At the time of acquisition, Skyclarys' projected peak revenue stood at ~US$1.5b by 2030, yielding a peak sales/price multiple of around 4.8x. Employing this multiple as a benchmark for assessing our valuation, if we apply it to our forecasted peak revenue for NNZ-2591 of US$22b (as per table 4) and factor in a significantly conservative discount of 90-95% to account for clinical and regulatory risks, the resultant acquisition price still ranges between ~US$5.3b to US$10.6b.

The discussion above ignores the value of NNZ-2591 in Rett Syndrome and Fragile X which Acadia has licensed. There are no costs associated with these programs for Neuren and act as a free option if the programs are developed and launched.

5. Key risks

#1: As we discussed above, long term persistency of patients on Daybue is the key risk to Neuren’s valuation in the short term. Although current data suggests that adherence rates exceed those observed in clinical trials and above our expectations, it's important to recognise that the date is still early. We will keep a close eye on Acadia's quarterly updates for any new insights.

#2: The RoW rollout of trofinetide presents potential execution challenges given Acadia has no infrastructure outside of the US. However, we see this risk as mitigated given the lack of approved treatments in Rett Syndrome, coupled with a significant unmet medical need and the drug’s successful launch in the US. We continue to assess how Acadia is building up its RoW business with a specific focus on Europe.

#3: Clinical development risk of NNZ-2591. Notwithstanding the strong preclinical and Phase 2 results, significant clinical risk exists for any drug at Phase 2 stage in neurology. That said, we believe that Neuren is undervalued even when ignoring the NNZ-2591 opportunity, thus we view NNZ-2591 as a ‘free option’ at the current market valuation.

#4: Competing treatments in development can pose a risk to Daybue. Taysha Therapeutics is currently trialling a gene therapy for Rett Syndrome which has entered Phase 1. Early data from 2 patients shows that the drug is safe, but it is too early to assess efficacy. Similar for NNZ-2591, numerous therapies are in development for the disease states.

6. Summary

Since our last update, there’s been a notable shift in the landscape of pharmaceutical M&A, which is one of the reasons we have spent time on Neuren’s acquisition value in this Wire. While orphan drugs have consistently garnered interest as targets for M&A, there has been a significant resurgence in the appeal of neuroscience drugs among major pharmaceutical companies. This trend is exemplified by several high-profile acquisitions, including Bristol Meyers Squibb's acquisition of Karuna, AbbVie's purchase of Cerevel, and Biogen's takeover of Reata. This evolving market dynamic positions Neuren advantageously, as its portfolio spans both the orphan drug and neuroscience therapeutic domains, thus accentuating its potential as a strategic target for future M&A endeavours.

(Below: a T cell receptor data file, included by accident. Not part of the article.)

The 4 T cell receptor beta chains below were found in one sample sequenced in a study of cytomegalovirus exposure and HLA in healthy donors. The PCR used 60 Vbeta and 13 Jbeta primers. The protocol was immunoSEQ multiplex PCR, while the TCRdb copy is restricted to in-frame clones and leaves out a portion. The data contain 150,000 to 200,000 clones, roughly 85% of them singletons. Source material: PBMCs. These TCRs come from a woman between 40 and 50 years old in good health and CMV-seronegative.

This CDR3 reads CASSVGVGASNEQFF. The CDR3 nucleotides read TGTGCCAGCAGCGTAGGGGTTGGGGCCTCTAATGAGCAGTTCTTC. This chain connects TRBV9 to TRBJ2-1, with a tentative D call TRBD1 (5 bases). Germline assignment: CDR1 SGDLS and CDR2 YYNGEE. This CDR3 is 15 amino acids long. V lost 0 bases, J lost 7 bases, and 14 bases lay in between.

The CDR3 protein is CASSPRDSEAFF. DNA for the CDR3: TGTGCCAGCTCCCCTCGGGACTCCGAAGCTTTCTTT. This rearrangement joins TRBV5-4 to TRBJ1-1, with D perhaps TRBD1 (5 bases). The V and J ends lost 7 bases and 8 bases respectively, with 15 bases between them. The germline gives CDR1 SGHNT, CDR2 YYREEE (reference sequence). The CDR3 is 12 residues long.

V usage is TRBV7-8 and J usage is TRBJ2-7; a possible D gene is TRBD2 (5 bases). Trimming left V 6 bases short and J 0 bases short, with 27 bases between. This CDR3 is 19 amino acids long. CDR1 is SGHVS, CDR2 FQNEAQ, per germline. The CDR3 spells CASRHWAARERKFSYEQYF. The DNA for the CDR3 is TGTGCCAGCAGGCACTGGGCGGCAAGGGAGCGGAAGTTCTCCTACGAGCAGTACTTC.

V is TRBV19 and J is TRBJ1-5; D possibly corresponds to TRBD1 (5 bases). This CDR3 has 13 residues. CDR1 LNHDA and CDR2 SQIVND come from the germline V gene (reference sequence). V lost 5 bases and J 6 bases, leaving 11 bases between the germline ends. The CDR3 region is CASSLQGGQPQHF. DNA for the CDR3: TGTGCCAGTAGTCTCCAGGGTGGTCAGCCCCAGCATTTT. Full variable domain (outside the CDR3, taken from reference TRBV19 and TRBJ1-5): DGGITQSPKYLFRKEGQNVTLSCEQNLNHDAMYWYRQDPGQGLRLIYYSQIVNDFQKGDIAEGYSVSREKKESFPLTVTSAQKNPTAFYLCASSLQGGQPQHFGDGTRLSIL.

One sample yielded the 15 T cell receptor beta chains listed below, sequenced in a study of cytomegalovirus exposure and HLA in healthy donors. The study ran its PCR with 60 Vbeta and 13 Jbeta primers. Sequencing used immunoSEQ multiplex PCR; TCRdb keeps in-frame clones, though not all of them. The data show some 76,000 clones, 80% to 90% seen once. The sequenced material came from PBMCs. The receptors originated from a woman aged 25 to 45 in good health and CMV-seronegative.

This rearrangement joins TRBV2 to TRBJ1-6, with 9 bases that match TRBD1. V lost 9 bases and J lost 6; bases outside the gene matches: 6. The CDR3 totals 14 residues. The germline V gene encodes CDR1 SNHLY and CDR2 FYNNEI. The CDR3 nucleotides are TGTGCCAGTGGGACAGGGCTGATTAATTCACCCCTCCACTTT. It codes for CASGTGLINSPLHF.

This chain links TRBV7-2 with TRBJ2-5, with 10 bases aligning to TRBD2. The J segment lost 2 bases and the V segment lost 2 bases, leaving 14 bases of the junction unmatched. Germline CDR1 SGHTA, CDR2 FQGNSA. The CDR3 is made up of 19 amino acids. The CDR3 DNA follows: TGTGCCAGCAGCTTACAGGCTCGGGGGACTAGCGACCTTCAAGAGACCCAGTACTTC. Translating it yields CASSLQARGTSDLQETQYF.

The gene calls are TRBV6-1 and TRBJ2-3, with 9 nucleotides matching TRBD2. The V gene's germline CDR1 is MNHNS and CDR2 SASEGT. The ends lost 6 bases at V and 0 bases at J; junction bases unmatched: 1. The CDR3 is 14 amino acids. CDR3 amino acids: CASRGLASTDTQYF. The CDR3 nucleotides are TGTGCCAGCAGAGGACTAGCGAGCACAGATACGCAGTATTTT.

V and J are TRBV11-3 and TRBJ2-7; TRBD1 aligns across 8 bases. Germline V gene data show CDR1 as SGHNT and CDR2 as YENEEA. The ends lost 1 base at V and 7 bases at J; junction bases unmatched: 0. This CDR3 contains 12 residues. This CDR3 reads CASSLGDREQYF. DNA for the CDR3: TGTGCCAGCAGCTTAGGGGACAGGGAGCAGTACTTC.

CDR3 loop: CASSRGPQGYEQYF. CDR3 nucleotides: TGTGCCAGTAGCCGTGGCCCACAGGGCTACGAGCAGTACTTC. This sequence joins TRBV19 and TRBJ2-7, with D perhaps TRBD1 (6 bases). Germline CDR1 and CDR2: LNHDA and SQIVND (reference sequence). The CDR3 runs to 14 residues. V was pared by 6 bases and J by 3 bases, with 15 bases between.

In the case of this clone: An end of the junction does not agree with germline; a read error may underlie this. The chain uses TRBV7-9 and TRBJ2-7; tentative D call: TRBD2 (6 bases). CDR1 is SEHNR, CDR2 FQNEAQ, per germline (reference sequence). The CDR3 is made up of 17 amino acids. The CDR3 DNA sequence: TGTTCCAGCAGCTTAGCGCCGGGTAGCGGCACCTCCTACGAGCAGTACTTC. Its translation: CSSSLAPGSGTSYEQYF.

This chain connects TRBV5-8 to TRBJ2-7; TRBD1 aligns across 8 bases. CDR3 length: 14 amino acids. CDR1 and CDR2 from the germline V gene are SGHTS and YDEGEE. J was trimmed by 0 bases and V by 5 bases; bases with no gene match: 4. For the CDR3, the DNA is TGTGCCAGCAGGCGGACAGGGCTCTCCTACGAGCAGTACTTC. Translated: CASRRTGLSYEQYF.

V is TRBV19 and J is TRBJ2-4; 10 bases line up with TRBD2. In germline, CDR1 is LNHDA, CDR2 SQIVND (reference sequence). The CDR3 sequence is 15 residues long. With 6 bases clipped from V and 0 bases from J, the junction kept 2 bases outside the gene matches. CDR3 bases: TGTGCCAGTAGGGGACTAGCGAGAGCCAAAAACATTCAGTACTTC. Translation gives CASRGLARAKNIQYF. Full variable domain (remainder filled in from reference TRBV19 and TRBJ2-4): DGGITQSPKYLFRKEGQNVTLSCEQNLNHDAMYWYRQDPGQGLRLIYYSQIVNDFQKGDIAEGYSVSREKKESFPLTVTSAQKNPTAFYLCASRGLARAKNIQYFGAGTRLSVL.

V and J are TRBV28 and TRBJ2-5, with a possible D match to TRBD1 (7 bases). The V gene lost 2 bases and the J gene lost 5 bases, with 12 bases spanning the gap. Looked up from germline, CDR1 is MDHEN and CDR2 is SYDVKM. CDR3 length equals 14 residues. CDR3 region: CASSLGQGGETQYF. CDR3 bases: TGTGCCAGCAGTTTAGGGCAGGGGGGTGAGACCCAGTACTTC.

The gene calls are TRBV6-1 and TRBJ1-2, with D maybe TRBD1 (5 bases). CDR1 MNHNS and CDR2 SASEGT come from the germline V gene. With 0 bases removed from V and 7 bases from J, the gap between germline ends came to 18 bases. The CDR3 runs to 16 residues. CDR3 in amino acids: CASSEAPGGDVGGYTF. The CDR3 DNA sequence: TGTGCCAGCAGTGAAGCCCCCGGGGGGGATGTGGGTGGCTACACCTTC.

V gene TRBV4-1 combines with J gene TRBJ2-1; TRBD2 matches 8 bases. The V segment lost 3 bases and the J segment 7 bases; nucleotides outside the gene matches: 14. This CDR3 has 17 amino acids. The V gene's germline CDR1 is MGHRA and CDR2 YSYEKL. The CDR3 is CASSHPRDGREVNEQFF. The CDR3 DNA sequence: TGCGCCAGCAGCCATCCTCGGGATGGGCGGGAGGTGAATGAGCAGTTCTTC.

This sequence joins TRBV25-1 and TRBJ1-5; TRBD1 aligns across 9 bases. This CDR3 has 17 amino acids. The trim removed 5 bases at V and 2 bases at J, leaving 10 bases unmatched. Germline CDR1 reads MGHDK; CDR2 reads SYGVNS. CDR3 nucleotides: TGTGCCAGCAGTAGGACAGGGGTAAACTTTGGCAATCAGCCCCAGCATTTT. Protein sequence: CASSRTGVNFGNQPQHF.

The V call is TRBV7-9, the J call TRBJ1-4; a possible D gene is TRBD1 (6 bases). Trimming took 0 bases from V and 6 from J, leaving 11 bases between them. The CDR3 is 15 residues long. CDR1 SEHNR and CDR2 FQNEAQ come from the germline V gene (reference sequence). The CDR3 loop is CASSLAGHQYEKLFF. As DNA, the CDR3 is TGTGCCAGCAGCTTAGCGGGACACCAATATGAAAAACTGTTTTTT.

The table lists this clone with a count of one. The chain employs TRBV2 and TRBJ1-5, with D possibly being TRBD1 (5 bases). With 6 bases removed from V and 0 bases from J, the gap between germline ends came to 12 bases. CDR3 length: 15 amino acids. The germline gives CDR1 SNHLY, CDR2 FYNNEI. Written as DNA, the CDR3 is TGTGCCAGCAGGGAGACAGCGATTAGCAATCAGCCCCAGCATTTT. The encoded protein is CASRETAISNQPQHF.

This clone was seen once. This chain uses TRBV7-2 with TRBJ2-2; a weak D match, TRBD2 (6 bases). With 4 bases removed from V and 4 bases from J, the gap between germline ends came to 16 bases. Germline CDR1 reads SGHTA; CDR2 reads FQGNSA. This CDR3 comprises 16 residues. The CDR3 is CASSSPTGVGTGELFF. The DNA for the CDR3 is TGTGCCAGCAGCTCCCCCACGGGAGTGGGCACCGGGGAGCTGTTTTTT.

Over the last two years, Neuren has achieved important milestones, with the company providing a much need treatment for Rett Syndrome and delivering significant value to its shareholders. We continue to see a bright future for Neuren driven by the clinical development of NNZ-2591, Neuren’s jewel in the crown. The early trial data for NNZ-2591 has prompted a reassessment of our thesis, leading us to earnestly contemplate the value potential it holds. We are eager to review the results from the upcoming Phase 2 read outs, as we firmly believe in the tangible pathway for substantial value realisation for patients, Neuren and its shareholders in the foreseeable future.


  1. May D et al (2023) Epidemiology and patient journey of Rett syndrome in the United States: a real-world evidence study

    . BMC Neurol. 2023 Apr 4;23(1):141. doi: 10.1186/s12883-023-03181

  2. Kolevzon A et al (2002) Clinical trial of insulin-like growth factor-1 in Phelan-McDermid syndrome. Mol Autism. 2022 Apr 8;13(1):17. doi: 10.1186/s13229-022-00493-7

  3. Neul JL et al (2024) Trofinetide for the treatment of Rett syndrome: a randomized phase 3 study. Nat Med. 2023 Jun;29(6):1468-1475. doi: 10.1038/s41591-023-02398-1

Appendix: Short Report

Some readers may be aware that a short report was released earlier this year. While in general we would prefer not to dwell on such reports, there are a number of factually incorrect and highly sensationalist claims in the report which are worth touching on. We’ve addressed a number of these below.

Poor response and side effects: The report emphasises, based on chart 3 below, that only 13% of patients showed a “much improved” CGI-I score (which assesses how much the patient's illness has improved or worsened relative to a baseline state at the beginning of the intervention), while 92% experience adverse events such as diarrhoea, vomiting, and seizures. This information was already known from Acadia’s Phase 3 results. From conversations we have had with key opinion leaders (KOLs), a one-point change in the CGI-I is considered clinically meaningful. Thus, the data from the Phase 3 trial showed that 37.7% of patients had a clinically meaningful response to Daybue over 12 weeks.

chart 3
Chart 3: Daybue Phase 3 CGI-I responder analysis. Source: Neul et al (2023)